Welcome, Lori, to the BUSHBABY journal. We're so happy to get to know you + hear a bit about the special class you teach in Peoria!
Hello! My name is Lori.
The Nest is my parent/child class that I’ve started from my home here in Peoria Illinois. My class follows the model and philosophies of Rudolf Steiner (founder of the Waldorf Schools) and the principles and practices of LifeWays North America.
“Young children thrive in a home or homelike environment that offers beauty, comfort and security, and connection to the living world of nature.” ~ Home Away from Home.
As mentioned, The Nest follows the same practices found in LifeWays:
- the need for relationship-based care (bonding and continuity)
- recognition of living arts (domestic, nurturing, creative and social arts) as central to the advancement of children’s social, emotional, and intellectual skills
The Nest is a parent/child class for children 18 months- 3 1/2 year olds. An adult must accompany the child. I mostly have the mothers join in with their children but I also have had fathers, grandparents, and a couple of nannies bring the children. It is great fun especially to see the men dive into the class with such enthusiasm!
The class follows a gentle rhythm that begins as soon as they come through my front door. Rhythm is essentially our main topic that we cover here at The Nest. Life becomes simpler and less stressful for both caregivers and children when a supportive rhythm/routines are established. After slippers have been placed on feet, we pass through to the bathroom to wash hands to a song. Once little hands have been washed, they roll dough out at their table to a fun baking song. I place the baking sheets into the oven and it is time for free play for the children while I take the adults for a simple sewing project. No sewing background needed! The children play nicely with the wooden and handmade toys placed throughout several downstairs rooms. There are no plastic or electronic toys for the children to play with. Play is how children learn. When they play without the use of technology, they learn to create, problem solve, and to internalize emotions.
“Play is the work of the young child” ~ Rudolph Steiner.
After free play and sewing time, we all clean up to yet another song that leads right into circle time! Circle time consists of finger plays and seasonal songs for the adults and children to do together. Children love it when their adult sings along!
“Emphasis is on loving human interaction with warm speech, live singing, verses, and stories rather than technology.” ~Home Away from Home.
After a few songs, the aroma of freshly baked bread calls us into the dining area for snack time. The parents and children set the table together. Once the table has been set and a singing blessings has been sung, it is time to eat! A basket full of fresh hot bread rolls, a variety of fresh fruits and veggies await to be served. We are working on teaching our children to pass the dishes around the table and other table etiquette.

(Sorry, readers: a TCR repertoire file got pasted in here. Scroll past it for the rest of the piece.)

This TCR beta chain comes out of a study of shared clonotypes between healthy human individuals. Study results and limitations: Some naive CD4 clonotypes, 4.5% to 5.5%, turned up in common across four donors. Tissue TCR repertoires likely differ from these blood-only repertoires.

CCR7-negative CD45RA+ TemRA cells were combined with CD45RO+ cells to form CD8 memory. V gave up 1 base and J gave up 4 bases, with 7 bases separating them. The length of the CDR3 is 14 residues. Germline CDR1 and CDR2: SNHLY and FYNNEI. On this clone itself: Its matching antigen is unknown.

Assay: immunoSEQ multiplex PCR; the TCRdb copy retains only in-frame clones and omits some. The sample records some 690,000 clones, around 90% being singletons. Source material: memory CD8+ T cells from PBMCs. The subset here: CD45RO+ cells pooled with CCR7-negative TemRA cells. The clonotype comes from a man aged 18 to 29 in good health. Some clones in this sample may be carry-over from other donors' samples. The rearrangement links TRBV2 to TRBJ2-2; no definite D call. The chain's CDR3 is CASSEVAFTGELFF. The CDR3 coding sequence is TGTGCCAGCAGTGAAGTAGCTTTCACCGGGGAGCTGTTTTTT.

Once snack time has come to an end, clean up songs are sung and amazingly, the chore of sweeping, washing dishes, and tables with the children becomes fun and pleasant. While the house is in the middle of this cleaning frenzy, I quietly set up my table for the puppet show.
The shows are usually nursery rhymes or classic stories brought to life through singing puppets! The shows are usually very short in length due to the attention span for this age group. Some of my previous puppet plays have been: The Three Billy Goats Gruff, The Elves and The Shoemaker, Willow The Witch, and Baa Baa Black Sheep.
“Foundation for lifelong literacy is fostered through storytelling and puppetry; through individual lap time with a book; through poetry, verse, and music on a daily basis; through drama; and through the daily interactions of play and movement in a healthy, secure environment.” ~ Home Away from Home
Finally, it is time to say good-bye. We all join hands in a circle and sing a lovely good-bye song to end our two hour class.
It has been a passion of mine to work with young families to help them through this most wonderful yet exhausting time of raising their children. Today’s society is pushing for our children to advance intellectually too soon! Studies have shown that children’s mental capacities are not ready for this until the age of around seven years. My hope for The Nest is to allow the families and their children to slow the pace down and enjoy life as it is because time really does fly and children are children for a very short time!
Thank you, Lori for inviting us to a day at your class -- it sounds + looks just lovely!
Lori Harms is a graduate of Illinois State University in Elementary Education and a LifeWays graduate (More info about this child-development training organization based in Milwaukee Wisconsin here).
For information on The Nest Program and registration forms for upcoming sessions go to: The Nest Program